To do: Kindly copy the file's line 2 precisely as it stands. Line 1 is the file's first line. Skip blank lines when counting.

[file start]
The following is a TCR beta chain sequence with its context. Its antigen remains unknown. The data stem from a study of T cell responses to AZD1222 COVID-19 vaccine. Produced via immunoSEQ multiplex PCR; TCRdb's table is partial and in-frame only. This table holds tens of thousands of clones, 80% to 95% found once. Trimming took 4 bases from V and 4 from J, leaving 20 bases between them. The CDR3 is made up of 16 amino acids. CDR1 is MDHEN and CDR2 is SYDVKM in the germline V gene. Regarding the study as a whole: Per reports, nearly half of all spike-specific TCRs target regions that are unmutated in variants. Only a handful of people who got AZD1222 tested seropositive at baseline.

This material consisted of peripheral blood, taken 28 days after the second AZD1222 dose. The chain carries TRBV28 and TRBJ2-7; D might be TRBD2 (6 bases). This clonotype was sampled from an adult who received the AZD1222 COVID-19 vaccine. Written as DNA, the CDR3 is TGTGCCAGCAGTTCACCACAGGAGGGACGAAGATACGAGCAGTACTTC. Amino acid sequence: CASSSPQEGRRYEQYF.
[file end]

This material consisted of peripheral blood, taken 28 days after the second AZD1222 dose. The chain carries TRBV28 and TRBJ2-7; D might be TRBD2 (6 bases). This clonotype was sampled from an adult who received the AZD1222 COVID-19 vaccine. Written as DNA, the CDR3 is TGTGCCAGCAGTTCACCACAGGAGGGACGAAGATACGAGCAGTACTTC. Amino acid sequence: CASSSPQEGRRYEQYF.